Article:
Reverse Price Elasticity – Examples

In special cases the law of demand is reversed, and demand actually increases alongside price. This is referred to as reverse price elasticity (of demand).

The law of demand says that there is inverse relationship between quantity and price. As price increases demand decreases, while a decrease in price will result in greater demand.

When the opposite happens, when higher prices actually increase demand, it is referred to as reverse elasticity.

For example imagine that you sell, on average, twenty $40 flower bouquets every week. This would generate $800 in revenue.

If you increased the price by 50%, to $60 you would probably expect to sell fewer bouquets due to lower demand at the higher price, and this would usually be the case. But in a reverse elasticity situation demand would actually increase and you would sell more bouquets at the higher price – increasing revenue on two fronts. If for example you ended up selling thirty bouquets (and increase of 50%) at the new higher price of $60 you would end up with revenue of $1800 – more than double the $800 you were making before.

It sounds great but seems totally counterintuitive... why would higher prices increase demand?

What does this mean to the seller? Does increasing price simply increase demand?. Unfortunately it's not that simple. Higher prices send a powerful signal about the desirability of a product and can increase demand but remember – reverse elasticity is a special exception to the law of demand. It is far more likely for demand to decrease as price increases, but the concept is worth exploring – take a look at the examples later in the article. There may be an opportunity for you.

Cause of Reverse Elasticity

Reverse elasticity is most often found in luxury goods and services – cases where decreasing price makes the product less desirable and lowers demand. People associate price with quality and a high price sends a very powerful message about the quality of a product. The idea of exclusivity, that only a few people can afford the product, make it more attractive still. Such products are often referred to as Veblen goods.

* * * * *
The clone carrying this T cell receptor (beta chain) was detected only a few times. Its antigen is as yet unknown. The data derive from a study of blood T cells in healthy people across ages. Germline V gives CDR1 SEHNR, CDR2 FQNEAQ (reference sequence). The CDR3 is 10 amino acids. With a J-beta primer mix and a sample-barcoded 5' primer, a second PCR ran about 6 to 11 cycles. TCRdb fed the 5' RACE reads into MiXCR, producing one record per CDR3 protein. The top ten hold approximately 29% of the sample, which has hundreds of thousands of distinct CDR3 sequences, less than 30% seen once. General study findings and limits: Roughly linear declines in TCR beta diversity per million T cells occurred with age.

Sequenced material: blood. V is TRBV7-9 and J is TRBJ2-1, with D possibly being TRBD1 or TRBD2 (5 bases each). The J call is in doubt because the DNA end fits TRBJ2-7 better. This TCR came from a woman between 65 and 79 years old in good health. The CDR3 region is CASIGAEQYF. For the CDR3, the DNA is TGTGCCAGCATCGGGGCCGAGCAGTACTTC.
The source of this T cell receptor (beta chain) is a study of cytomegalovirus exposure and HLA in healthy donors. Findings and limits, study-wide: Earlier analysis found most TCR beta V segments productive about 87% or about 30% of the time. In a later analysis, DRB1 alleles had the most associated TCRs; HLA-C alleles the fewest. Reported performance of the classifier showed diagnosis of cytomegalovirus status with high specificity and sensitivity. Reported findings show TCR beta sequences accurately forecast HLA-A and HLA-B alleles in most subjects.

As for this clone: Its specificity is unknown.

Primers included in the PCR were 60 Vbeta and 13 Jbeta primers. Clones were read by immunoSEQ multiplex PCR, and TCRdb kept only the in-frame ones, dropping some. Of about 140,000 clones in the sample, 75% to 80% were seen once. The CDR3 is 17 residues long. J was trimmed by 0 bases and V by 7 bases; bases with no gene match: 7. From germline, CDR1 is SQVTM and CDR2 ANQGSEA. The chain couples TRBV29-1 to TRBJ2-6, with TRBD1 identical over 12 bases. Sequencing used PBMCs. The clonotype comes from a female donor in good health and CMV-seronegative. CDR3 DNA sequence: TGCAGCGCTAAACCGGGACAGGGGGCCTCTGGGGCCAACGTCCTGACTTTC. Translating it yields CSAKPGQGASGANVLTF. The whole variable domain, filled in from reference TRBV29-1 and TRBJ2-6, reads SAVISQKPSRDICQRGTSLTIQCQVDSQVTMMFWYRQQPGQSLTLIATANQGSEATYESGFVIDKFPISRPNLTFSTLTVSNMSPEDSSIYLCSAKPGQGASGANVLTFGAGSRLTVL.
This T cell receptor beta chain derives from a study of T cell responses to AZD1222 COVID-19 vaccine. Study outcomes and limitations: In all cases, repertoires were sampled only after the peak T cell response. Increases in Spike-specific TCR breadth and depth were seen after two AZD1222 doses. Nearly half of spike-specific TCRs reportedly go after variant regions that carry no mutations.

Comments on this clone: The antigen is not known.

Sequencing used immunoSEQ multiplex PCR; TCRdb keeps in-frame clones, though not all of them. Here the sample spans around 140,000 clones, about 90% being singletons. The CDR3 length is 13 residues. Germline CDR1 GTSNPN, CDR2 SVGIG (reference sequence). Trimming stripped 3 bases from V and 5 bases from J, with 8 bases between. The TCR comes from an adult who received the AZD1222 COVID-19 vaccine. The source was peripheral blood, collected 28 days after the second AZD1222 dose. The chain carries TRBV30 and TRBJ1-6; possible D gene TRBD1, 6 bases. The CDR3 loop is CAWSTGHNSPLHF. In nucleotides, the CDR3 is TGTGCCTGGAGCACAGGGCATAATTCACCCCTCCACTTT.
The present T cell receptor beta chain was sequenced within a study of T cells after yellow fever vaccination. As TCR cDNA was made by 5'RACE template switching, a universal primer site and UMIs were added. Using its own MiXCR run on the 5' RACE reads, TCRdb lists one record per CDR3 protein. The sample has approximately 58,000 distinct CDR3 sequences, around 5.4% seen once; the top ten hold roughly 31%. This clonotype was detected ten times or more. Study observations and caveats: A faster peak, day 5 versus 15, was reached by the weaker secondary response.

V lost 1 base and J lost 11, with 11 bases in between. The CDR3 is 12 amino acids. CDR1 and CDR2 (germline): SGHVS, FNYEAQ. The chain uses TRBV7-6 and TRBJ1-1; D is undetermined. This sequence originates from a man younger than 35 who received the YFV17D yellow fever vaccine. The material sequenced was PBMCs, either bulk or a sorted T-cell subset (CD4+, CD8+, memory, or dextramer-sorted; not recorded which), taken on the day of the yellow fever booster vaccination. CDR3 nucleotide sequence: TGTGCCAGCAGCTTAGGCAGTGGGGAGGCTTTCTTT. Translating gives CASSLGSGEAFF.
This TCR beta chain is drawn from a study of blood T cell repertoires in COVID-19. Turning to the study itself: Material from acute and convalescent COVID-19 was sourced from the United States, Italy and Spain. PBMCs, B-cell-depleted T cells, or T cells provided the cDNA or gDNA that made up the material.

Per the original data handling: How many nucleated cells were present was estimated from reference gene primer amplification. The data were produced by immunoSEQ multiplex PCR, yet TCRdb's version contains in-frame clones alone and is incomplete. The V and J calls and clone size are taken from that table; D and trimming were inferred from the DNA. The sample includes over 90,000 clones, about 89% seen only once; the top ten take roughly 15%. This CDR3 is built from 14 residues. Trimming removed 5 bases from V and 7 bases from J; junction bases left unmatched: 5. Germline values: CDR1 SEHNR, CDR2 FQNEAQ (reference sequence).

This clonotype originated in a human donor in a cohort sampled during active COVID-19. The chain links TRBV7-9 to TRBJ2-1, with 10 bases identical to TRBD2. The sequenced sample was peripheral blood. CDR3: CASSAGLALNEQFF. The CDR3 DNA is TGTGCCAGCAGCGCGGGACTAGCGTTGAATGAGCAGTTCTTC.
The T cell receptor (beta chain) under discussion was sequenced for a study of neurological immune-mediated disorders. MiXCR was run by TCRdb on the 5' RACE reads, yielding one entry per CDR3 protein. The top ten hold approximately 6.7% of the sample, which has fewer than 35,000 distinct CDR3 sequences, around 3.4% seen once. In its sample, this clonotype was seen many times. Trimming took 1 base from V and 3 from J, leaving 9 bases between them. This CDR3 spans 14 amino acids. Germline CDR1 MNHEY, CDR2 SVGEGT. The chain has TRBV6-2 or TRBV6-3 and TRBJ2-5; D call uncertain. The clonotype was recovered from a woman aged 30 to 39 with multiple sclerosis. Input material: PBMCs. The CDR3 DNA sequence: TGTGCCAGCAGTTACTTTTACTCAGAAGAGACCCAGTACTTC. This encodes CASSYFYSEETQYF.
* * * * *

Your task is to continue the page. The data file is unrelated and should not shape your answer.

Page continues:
Real World Examples of Reverse Elasticity


Watches

Many excellent watches (attractive, reliable and accurate) can be found for less than $100, many more for less than $1,000. There is also incredible demand for watches that cost tens and hundreds of thousands of dollars. It is the high price and exclusivity that creates the demand.


Private Clubs

It's not uncommon for members of high-end private clubs to complain about the high costs but without those high costs they would of course have little interest in membership. It is the high cost that makes the club exclusive and desirable. Many of the same facilities could be found at a public golf course or community center but such options are completely lacking in exclusivity.

 

Fine Wines, Premium Spirits

High prices not only increase demand by sending a signal about quality and creating an air exclusivity, they also have a real, measurable effect on the extent to which the product is enjoyed. There is hard data, taken from measurements of brain activity, that the people enjoy drinking a wine more when they believe it to be expensive.

 

Demand, like fortune, can favor the bold. A very successful florist once said that if he charged less than $100 for a dozen roses (probably double the average price at the time) his customers would ask what was wrong with them. The more he charged the greater the perceived prestige of his shop and demand for his products.

It's an enviable position, and one not every vendor finds themselves in. There are however enough advantages to offering higher prices (like the anchor effect) that you should look for ways to increase demand by increasing price.

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Related Material

Price Inelasticity – Examples

Examples of price inelasticity – situations where demand does not change correspondingly to price.

Price Elasticity – Examples

Examples of price elasticity of demand – situations where changes in demand exceed changes in price.

Veblen Good

Veblen goods contradict the law of demand. Demand for a Veblen good increases, rather than decreases, alongside increases in price.

Price Elasticity (aka Price Elasticity of Demand)

Any research on pricing you will mention “price elasticity”. Shortened from “price elasticity of demand” it is important (but easy) to understand.